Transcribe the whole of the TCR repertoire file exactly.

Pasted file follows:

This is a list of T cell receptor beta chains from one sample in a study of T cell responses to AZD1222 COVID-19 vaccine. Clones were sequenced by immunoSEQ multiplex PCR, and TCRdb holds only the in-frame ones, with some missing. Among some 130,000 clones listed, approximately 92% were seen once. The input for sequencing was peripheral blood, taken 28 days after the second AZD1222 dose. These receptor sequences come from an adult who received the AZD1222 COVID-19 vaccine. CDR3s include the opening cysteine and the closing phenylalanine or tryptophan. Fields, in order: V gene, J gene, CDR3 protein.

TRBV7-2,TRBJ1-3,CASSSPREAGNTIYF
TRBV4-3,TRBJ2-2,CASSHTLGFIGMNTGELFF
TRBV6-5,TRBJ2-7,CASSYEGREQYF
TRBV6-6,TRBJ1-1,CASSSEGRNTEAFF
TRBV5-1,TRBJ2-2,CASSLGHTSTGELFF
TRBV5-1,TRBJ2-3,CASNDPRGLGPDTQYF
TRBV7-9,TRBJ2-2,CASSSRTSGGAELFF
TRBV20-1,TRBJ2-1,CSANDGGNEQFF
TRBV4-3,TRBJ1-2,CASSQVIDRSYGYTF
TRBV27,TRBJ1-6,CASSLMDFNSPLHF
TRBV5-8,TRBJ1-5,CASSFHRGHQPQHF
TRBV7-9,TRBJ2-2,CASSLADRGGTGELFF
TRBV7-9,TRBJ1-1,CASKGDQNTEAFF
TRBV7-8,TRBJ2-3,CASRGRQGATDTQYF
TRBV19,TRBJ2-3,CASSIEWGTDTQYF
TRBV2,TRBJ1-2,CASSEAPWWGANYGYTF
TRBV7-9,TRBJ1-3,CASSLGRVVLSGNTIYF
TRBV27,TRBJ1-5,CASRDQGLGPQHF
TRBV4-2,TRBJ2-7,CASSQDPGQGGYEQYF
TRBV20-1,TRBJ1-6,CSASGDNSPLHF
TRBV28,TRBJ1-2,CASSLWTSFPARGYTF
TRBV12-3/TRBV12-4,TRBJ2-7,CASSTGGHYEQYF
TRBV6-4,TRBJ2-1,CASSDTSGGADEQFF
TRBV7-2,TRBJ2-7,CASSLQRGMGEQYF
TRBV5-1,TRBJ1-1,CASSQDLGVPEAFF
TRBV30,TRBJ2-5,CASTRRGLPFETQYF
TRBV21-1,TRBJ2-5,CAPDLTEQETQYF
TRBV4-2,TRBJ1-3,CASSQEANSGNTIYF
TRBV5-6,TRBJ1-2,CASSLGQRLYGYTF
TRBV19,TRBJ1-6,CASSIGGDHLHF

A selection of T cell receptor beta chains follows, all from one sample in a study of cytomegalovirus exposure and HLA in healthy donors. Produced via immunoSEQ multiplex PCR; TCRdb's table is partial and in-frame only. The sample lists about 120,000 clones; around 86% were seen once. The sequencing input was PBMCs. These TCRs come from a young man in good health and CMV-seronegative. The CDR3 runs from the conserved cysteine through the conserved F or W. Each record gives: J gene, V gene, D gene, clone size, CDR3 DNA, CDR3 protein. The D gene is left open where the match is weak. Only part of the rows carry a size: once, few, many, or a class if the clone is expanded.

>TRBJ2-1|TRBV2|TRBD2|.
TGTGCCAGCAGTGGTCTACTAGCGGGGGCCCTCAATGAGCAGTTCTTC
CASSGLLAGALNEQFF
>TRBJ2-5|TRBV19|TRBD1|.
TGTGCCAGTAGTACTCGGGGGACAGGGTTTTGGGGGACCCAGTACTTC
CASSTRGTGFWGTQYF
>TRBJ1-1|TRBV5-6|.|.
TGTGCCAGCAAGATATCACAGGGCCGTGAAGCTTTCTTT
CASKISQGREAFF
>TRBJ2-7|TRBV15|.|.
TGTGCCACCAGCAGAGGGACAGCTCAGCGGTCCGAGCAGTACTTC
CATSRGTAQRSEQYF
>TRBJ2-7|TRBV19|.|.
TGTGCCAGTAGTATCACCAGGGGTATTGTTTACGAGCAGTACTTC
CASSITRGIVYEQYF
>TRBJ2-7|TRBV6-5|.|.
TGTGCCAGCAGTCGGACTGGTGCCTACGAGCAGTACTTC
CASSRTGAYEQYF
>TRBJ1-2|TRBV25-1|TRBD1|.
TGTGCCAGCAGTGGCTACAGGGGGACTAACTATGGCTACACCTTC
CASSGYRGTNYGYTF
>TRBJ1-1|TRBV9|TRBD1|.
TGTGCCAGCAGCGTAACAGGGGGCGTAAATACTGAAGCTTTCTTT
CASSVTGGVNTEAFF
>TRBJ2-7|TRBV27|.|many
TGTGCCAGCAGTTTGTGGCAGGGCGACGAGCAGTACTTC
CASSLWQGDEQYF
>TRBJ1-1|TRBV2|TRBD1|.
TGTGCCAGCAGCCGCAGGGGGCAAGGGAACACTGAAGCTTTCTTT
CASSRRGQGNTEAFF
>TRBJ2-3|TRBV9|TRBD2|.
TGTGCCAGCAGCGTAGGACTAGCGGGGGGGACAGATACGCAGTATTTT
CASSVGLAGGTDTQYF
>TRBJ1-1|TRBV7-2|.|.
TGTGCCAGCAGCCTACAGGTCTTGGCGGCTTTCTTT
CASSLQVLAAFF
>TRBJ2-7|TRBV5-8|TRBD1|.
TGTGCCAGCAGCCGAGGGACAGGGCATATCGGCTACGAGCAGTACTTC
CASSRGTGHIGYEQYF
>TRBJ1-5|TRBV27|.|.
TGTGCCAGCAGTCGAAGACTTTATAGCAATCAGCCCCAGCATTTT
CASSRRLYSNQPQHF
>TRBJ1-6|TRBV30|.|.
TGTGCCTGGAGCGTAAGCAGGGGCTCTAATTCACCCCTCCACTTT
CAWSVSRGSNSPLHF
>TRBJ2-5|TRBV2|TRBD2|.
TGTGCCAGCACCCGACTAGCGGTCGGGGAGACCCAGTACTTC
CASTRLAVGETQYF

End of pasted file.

This is a list of T cell receptor beta chains from one sample in a study of T cell responses to AZD1222 COVID-19 vaccine. Clones were sequenced by immunoSEQ multiplex PCR, and TCRdb holds only the in-frame ones, with some missing. Among some 130,000 clones listed, approximately 92% were seen once. The input for sequencing was peripheral blood, taken 28 days after the second AZD1222 dose. These receptor sequences come from an adult who received the AZD1222 COVID-19 vaccine. CDR3s include the opening cysteine and the closing phenylalanine or tryptophan. Fields, in order: V gene, J gene, CDR3 protein.

TRBV7-2,TRBJ1-3,CASSSPREAGNTIYF
TRBV4-3,TRBJ2-2,CASSHTLGFIGMNTGELFF
TRBV6-5,TRBJ2-7,CASSYEGREQYF
TRBV6-6,TRBJ1-1,CASSSEGRNTEAFF
TRBV5-1,TRBJ2-2,CASSLGHTSTGELFF
TRBV5-1,TRBJ2-3,CASNDPRGLGPDTQYF
TRBV7-9,TRBJ2-2,CASSSRTSGGAELFF
TRBV20-1,TRBJ2-1,CSANDGGNEQFF
TRBV4-3,TRBJ1-2,CASSQVIDRSYGYTF
TRBV27,TRBJ1-6,CASSLMDFNSPLHF
TRBV5-8,TRBJ1-5,CASSFHRGHQPQHF
TRBV7-9,TRBJ2-2,CASSLADRGGTGELFF
TRBV7-9,TRBJ1-1,CASKGDQNTEAFF
TRBV7-8,TRBJ2-3,CASRGRQGATDTQYF
TRBV19,TRBJ2-3,CASSIEWGTDTQYF
TRBV2,TRBJ1-2,CASSEAPWWGANYGYTF
TRBV7-9,TRBJ1-3,CASSLGRVVLSGNTIYF
TRBV27,TRBJ1-5,CASRDQGLGPQHF
TRBV4-2,TRBJ2-7,CASSQDPGQGGYEQYF
TRBV20-1,TRBJ1-6,CSASGDNSPLHF
TRBV28,TRBJ1-2,CASSLWTSFPARGYTF
TRBV12-3/TRBV12-4,TRBJ2-7,CASSTGGHYEQYF
TRBV6-4,TRBJ2-1,CASSDTSGGADEQFF
TRBV7-2,TRBJ2-7,CASSLQRGMGEQYF
TRBV5-1,TRBJ1-1,CASSQDLGVPEAFF
TRBV30,TRBJ2-5,CASTRRGLPFETQYF
TRBV21-1,TRBJ2-5,CAPDLTEQETQYF
TRBV4-2,TRBJ1-3,CASSQEANSGNTIYF
TRBV5-6,TRBJ1-2,CASSLGQRLYGYTF
TRBV19,TRBJ1-6,CASSIGGDHLHF

A selection of T cell receptor beta chains follows, all from one sample in a study of cytomegalovirus exposure and HLA in healthy donors. Produced via immunoSEQ multiplex PCR; TCRdb's table is partial and in-frame only. The sample lists about 120,000 clones; around 86% were seen once. The sequencing input was PBMCs. These TCRs come from a young man in good health and CMV-seronegative. The CDR3 runs from the conserved cysteine through the conserved F or W. Each record gives: J gene, V gene, D gene, clone size, CDR3 DNA, CDR3 protein. The D gene is left open where the match is weak. Only part of the rows carry a size: once, few, many, or a class if the clone is expanded.

>TRBJ2-1|TRBV2|TRBD2|.
TGTGCCAGCAGTGGTCTACTAGCGGGGGCCCTCAATGAGCAGTTCTTC
CASSGLLAGALNEQFF
>TRBJ2-5|TRBV19|TRBD1|.
TGTGCCAGTAGTACTCGGGGGACAGGGTTTTGGGGGACCCAGTACTTC
CASSTRGTGFWGTQYF
>TRBJ1-1|TRBV5-6|.|.
TGTGCCAGCAAGATATCACAGGGCCGTGAAGCTTTCTTT
CASKISQGREAFF
>TRBJ2-7|TRBV15|.|.
TGTGCCACCAGCAGAGGGACAGCTCAGCGGTCCGAGCAGTACTTC
CATSRGTAQRSEQYF
>TRBJ2-7|TRBV19|.|.
TGTGCCAGTAGTATCACCAGGGGTATTGTTTACGAGCAGTACTTC
CASSITRGIVYEQYF
>TRBJ2-7|TRBV6-5|.|.
TGTGCCAGCAGTCGGACTGGTGCCTACGAGCAGTACTTC
CASSRTGAYEQYF
>TRBJ1-2|TRBV25-1|TRBD1|.
TGTGCCAGCAGTGGCTACAGGGGGACTAACTATGGCTACACCTTC
CASSGYRGTNYGYTF
>TRBJ1-1|TRBV9|TRBD1|.
TGTGCCAGCAGCGTAACAGGGGGCGTAAATACTGAAGCTTTCTTT
CASSVTGGVNTEAFF
>TRBJ2-7|TRBV27|.|many
TGTGCCAGCAGTTTGTGGCAGGGCGACGAGCAGTACTTC
CASSLWQGDEQYF
>TRBJ1-1|TRBV2|TRBD1|.
TGTGCCAGCAGCCGCAGGGGGCAAGGGAACACTGAAGCTTTCTTT
CASSRRGQGNTEAFF
>TRBJ2-3|TRBV9|TRBD2|.
TGTGCCAGCAGCGTAGGACTAGCGGGGGGGACAGATACGCAGTATTTT
CASSVGLAGGTDTQYF
>TRBJ1-1|TRBV7-2|.|.
TGTGCCAGCAGCCTACAGGTCTTGGCGGCTTTCTTT
CASSLQVLAAFF
>TRBJ2-7|TRBV5-8|TRBD1|.
TGTGCCAGCAGCCGAGGGACAGGGCATATCGGCTACGAGCAGTACTTC
CASSRGTGHIGYEQYF
>TRBJ1-5|TRBV27|.|.
TGTGCCAGCAGTCGAAGACTTTATAGCAATCAGCCCCAGCATTTT
CASSRRLYSNQPQHF
>TRBJ1-6|TRBV30|.|.
TGTGCCTGGAGCGTAAGCAGGGGCTCTAATTCACCCCTCCACTTT
CAWSVSRGSNSPLHF
>TRBJ2-5|TRBV2|TRBD2|.
TGTGCCAGCACCCGACTAGCGGTCGGGGAGACCCAGTACTTC
CASTRLAVGETQYF